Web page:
mwa cover photo

t.rox: What drew you to music and keeps you motivated?

MWA: The Simpsons really introduced me to music if you can believe it. Lisa’s sax playing, its tone and soulful vibe stirred something in me to pick up the sax when I was 10. I truly loved playing and played jazz, swing and classical music in stage bands up until I was about 15. The sound of the sax got my attention but being able to express myself is what got me hooked. I started writing when I was 10, nothing elaborate of course, but the compositions were mine. I wanted to be good so studied, practiced, performed and wrote, always taking risks and pushing the envelop.

t.rox: Jazz, swing and classical started you. So, how did you end up playing metal?

MWA: That’s funny man but I could never have stayed with just those 3 genres. When you go to school everyone learns the alphabet, then words, then sentences etc. Can you imagine if everyone was stuck in a phrase? Music is a language and being illiterate isn’t for me. I bumped into a guitar when I was 14. That first encounter with the ax was like a jolt of lightning tearing through my veins. It introduced me to an unbelievable number of possibilities, so many more than the sax offered. I studied rock and metal right out of the gate. A lot of people play piano then switch to guitar. By chance or maybe divine intervention I chose the sax and because of that choice I learned to play single note melodies which I transposed to the guitar. The move to guitar was a natural progression for me with a ton more possibilities. Besides hard rock and heavy metal are aggressive music genres that allow me to let my inner wild man loose both creatively and performance wise. After a show its like I just had a heavy metal work out. Its exhilarating.

t.rox: Who are your major influences?

MWA: I think that swing and classical are a huge part of me. So I’d have to say Benny Goodman, Mozart, Bach and Paganini really etched a notch in my soul. The guitar players that really influenced both my playing and writing are Jeff Beck, Randy Rhoads, Eddie Van Halen, Malmsteen, Satriani, Mick Mars (I think this guy is under recognized) and Stevie Ray Vaughn. Also, I was really interested in electronic music for awhile and I’d have to add Deadmau5 as well a Knife Party. But in reality I’ve studied so many more artists and genres because of my education at Berklee as well as my own curiosity.

t.rox: What was the motivation to choose Berklee College of Music?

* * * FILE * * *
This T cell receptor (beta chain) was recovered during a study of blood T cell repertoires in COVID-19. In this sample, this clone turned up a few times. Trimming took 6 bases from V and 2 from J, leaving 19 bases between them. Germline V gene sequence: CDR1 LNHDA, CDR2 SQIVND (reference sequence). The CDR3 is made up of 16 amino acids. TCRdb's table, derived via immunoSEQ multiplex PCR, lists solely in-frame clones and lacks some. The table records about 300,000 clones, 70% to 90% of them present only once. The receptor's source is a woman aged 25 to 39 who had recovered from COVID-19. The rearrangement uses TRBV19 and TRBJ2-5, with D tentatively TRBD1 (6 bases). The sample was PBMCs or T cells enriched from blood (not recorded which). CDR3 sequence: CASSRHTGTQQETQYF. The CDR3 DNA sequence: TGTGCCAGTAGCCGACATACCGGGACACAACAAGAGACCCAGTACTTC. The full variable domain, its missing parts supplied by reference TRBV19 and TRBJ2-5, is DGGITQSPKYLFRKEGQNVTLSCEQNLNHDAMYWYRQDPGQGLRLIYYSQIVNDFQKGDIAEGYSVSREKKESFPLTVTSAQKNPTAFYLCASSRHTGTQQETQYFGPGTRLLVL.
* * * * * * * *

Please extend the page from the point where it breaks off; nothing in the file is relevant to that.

mwapromov2-p18gljasg7u9pelia051f7ncaa-0MWA: Now this is a good question man. Get this one. On June 6, 2006 (666) I was offered my first record deal. While I was reading the contract inside with my parents, the deck on the side of our house was burning like a bat outta Hell. A lady who was passing by came to the door and asked if “we knew that our deck was on fire”. When the smoke cleared there wasn’t that much damage but I was on my way to Berklee and not the road. I chose Berklee because I knew that I had to go to a school that focused on guitar, on lots of genres and had great teachers. I really didn’t want to because the road looked more attractive at the time. I was 17. But my parents took me to LA to talk with another label that was interested in me. It was a small but killer label and the guy who owned it, its since folded, told me it would be smarter for me to hit the books instead of the bricks. He was right.

t.rox: After Berklee you moved to LA and then NYC. What happened there?

MWA: I always wanted to live in California. I cut my teeth on Van Halen, Motely Crue, Ratt, Randy Rhoads (Quiet Riot), Skid Row and pretty much every other band that hung out on The Sunset Strip and played The Whisky. So after Boston I moved to LA and interned at Capitol Studios. My first day on the job I met Ringo Starr who was in town to get his star on the Hollywood Walk of Fame. Its all true about Ringo, he’s a really cool dude. I mean totally cool. Also, I played a lot in SoCal (lots at The Whisky because the booking agent really liked me), wrote/recorded 2 CD’s and finally got an agent through my entertainment lawyer. The agent was in NYC so I moved there but he wasn’t all he was advertised to be.

t.rox: How did MWA evolve?

MWA: Men Without Armies was born because I was sick and tired of being marginalized for my guitar playing. I performed as a solo artist for a few years, fusing rock, metal and neoclassical guitar to techno, dubstep and industrial. I captured fans on the fringe of the metal scene and those on the edge of the heavy electronic scene but not fans from both scenes as I had hoped. So in Fall/13 I advertised on Craigslist and got bass player and vocalist Bill Davis and drummer Roger Winter. I must have been lucky because we really clicked. I write all the music and Dude Diablo, a friend of mine, writes the lyrics.

t.rox: Where did the name come from and does it have a special meaning?

MWA: I wanted a name that first and foremost would resonate with people and secondly meant something to me. After spending a couple of weeks going over about 300 – 400 names I chose MWA because it really meant something to me and friends liked it. MWA to me means standing along, being your own person and walking your own path without the need of a posse to get you through. Also, I pictured 50,000 rabid metal fans chanting “MWA”. That sealed it. I like to think big what can I say.

t.rox: You are moving back to Canada. What does the future hold for MWA?

MWA: Yes, I’m moving to Toronto at the end of this month and the first thing I need to do is get another band together. I’m Canadian but both Bill and Roger are American so I’m getting that organized now. I’m shopping the EP to labels but who knows what will happen there. The only thing I’m sure about is Men Without Armies will be performing around Toronto this spring.